During October we will be able to see five bright planets in our night sky - but you'll have to pick your moments if you want to see them.
In the first 10 days of the month, Mercury sits low in the eastern sky, but on October 11 Jupiter will also be visible next to Mercury.
It will be seen less than a degree to the right of Mercury, the first planet conjunction of the month.
On October 27 Venus is set to become prominent in the southwest sky, the third conjunction of the month. Mars will also shift away from Saturn and stand-alone in the south-southwest sky at dusk.
As Saturn fades in November, Venus will become a bright star over the coming months.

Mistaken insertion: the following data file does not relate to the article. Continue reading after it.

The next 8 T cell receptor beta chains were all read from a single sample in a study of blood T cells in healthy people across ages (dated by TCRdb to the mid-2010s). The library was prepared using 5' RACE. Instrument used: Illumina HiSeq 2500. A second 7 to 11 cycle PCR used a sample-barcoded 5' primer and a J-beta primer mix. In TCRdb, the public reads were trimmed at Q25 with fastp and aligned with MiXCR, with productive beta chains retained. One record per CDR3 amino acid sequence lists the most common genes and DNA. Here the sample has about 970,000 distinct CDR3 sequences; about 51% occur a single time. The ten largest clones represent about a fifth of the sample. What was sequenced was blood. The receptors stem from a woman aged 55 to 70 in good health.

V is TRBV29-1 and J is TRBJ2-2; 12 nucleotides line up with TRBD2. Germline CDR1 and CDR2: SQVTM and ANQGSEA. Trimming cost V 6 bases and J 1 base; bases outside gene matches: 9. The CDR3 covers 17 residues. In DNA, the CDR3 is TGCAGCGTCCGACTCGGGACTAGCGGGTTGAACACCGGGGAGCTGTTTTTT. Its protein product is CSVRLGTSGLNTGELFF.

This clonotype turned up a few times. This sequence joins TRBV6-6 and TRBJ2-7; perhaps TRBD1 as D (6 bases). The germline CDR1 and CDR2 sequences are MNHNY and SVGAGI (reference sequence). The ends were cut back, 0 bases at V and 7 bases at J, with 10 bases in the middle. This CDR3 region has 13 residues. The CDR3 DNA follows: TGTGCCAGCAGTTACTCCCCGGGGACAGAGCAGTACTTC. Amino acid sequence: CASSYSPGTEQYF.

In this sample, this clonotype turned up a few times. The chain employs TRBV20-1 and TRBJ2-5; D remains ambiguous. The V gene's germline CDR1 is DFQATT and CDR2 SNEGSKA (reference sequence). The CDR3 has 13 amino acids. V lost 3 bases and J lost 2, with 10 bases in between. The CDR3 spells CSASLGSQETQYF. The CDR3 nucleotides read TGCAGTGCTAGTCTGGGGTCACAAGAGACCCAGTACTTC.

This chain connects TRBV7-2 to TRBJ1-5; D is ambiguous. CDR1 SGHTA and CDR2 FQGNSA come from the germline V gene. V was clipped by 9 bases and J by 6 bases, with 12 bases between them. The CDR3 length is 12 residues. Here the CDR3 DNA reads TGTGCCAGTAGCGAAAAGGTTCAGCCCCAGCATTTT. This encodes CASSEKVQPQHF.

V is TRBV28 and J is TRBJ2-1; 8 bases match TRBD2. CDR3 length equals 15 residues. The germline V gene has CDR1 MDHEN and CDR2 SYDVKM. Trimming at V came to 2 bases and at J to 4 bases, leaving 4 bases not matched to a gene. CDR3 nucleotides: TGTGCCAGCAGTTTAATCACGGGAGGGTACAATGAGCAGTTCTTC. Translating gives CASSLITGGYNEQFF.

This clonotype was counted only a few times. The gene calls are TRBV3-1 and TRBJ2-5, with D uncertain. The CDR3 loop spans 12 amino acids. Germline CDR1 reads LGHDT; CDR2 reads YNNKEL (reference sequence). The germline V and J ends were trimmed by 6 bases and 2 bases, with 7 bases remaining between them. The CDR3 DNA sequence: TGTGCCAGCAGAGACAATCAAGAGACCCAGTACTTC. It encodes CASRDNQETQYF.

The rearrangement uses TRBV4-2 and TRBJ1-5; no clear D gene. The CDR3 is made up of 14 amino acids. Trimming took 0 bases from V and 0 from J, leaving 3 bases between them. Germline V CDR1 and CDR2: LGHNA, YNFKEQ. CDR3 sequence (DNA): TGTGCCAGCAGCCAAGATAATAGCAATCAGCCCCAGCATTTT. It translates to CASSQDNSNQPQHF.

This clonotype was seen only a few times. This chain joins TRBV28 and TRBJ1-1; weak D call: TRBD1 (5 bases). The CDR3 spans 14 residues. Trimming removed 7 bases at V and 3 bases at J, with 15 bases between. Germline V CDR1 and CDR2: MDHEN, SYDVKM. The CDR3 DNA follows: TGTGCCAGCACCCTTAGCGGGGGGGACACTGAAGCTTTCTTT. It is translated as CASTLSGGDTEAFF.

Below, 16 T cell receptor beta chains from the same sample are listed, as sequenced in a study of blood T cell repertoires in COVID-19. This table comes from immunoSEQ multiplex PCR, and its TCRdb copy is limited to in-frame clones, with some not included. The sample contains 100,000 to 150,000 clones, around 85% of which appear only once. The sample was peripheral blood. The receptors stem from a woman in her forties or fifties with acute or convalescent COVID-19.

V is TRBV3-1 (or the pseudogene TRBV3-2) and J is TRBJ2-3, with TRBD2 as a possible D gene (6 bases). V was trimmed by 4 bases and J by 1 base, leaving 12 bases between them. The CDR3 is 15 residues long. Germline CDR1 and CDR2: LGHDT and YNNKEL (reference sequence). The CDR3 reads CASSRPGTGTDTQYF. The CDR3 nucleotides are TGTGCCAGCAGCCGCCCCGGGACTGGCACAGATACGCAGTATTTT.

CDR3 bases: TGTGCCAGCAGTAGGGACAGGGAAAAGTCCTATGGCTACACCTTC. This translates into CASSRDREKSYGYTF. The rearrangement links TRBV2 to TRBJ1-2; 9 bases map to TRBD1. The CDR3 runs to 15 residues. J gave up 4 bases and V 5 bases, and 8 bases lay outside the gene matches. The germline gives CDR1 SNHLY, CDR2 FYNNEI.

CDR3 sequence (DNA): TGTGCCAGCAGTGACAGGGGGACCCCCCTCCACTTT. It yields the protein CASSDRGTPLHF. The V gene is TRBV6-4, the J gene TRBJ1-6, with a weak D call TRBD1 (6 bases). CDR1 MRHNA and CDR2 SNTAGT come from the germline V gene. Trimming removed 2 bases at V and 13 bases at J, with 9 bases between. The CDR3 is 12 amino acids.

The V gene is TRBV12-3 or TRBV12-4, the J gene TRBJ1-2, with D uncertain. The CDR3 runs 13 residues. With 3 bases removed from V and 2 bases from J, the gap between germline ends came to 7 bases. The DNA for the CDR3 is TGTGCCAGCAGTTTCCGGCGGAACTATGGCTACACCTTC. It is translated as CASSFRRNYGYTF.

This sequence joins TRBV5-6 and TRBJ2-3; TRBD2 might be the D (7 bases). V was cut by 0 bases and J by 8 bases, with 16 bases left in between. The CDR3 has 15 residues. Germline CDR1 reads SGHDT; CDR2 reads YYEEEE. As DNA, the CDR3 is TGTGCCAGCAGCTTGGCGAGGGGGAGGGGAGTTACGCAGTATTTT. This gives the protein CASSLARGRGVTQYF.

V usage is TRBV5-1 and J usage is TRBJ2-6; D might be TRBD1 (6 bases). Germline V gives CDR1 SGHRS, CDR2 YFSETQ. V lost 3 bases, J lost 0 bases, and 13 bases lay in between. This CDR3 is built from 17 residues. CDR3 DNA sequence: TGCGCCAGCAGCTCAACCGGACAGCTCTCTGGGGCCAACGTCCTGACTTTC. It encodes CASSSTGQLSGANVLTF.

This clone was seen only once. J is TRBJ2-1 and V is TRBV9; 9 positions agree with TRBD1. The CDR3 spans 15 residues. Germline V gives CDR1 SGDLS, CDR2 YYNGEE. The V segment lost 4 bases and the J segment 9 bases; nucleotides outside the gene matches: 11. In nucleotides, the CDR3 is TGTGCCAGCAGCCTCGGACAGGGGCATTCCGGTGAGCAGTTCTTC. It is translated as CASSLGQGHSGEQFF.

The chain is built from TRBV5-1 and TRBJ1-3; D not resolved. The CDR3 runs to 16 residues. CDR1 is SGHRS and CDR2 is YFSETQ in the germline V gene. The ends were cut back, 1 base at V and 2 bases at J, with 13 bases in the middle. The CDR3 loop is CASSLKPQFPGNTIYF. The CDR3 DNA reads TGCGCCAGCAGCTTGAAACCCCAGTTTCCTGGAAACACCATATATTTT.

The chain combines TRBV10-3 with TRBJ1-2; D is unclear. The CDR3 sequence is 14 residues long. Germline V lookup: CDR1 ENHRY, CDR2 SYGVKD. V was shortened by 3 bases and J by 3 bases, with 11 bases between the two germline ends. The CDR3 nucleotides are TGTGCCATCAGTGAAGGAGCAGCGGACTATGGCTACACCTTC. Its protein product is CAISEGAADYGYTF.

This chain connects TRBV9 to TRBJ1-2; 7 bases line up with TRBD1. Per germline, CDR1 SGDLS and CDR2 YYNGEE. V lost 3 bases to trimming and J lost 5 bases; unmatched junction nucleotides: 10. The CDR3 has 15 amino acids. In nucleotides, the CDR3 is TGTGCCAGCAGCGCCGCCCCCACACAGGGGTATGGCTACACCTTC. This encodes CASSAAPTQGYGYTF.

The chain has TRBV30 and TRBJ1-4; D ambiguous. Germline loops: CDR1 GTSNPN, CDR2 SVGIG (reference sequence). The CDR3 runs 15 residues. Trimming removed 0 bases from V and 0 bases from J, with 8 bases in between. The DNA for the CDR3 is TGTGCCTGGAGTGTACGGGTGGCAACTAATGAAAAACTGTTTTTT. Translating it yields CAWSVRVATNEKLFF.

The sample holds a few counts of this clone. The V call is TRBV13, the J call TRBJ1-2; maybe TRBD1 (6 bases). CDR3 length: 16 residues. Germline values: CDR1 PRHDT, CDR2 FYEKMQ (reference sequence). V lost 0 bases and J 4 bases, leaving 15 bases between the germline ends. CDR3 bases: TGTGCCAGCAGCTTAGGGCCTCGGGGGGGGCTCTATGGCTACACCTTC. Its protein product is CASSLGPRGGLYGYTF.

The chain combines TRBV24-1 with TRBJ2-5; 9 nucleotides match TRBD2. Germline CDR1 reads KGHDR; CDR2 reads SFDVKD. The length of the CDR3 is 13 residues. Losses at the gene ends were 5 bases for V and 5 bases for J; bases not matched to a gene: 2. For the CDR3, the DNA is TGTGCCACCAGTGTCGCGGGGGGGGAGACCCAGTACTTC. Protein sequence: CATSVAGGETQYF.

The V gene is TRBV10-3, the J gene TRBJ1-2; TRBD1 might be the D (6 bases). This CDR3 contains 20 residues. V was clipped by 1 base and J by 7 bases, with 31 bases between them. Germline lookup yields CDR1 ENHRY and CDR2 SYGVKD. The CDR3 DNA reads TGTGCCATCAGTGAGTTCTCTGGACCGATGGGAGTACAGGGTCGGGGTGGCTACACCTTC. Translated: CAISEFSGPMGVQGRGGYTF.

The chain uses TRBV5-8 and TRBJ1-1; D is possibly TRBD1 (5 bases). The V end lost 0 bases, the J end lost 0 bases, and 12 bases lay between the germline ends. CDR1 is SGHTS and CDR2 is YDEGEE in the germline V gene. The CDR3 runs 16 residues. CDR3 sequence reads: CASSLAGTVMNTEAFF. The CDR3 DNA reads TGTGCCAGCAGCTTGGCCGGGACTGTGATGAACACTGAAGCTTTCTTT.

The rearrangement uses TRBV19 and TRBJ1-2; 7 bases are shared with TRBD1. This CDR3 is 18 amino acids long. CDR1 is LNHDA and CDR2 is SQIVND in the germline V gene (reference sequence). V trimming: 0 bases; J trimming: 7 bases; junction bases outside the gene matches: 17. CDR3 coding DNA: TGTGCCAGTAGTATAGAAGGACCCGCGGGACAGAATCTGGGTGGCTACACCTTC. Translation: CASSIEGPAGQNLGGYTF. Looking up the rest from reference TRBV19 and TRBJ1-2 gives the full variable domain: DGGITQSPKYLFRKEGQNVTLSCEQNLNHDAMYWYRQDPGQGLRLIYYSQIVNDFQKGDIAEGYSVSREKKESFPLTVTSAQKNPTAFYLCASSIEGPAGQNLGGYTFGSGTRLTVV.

But where should you look for the planets?
Mercury is best seen in the low east about 45 minutes before sunrise, however after this first week of October, it will become harder to see from mid-northern latitudes.
In order to see both Mercury and Jupiter together, you will need to look at the sky 30 to 40 minutes before sunrise on October 11. Venus can be seen with binoculars in the west-southwest sky.
Mars can be easily identified on October 8, as it will appear far to the lower right of the moon, which will be almost due south as night falls.
A conjunction between Venus and Saturn will be visible on October 29, 45 minutes after sunset low near the southwest horizon. The brighter planet will be Venus.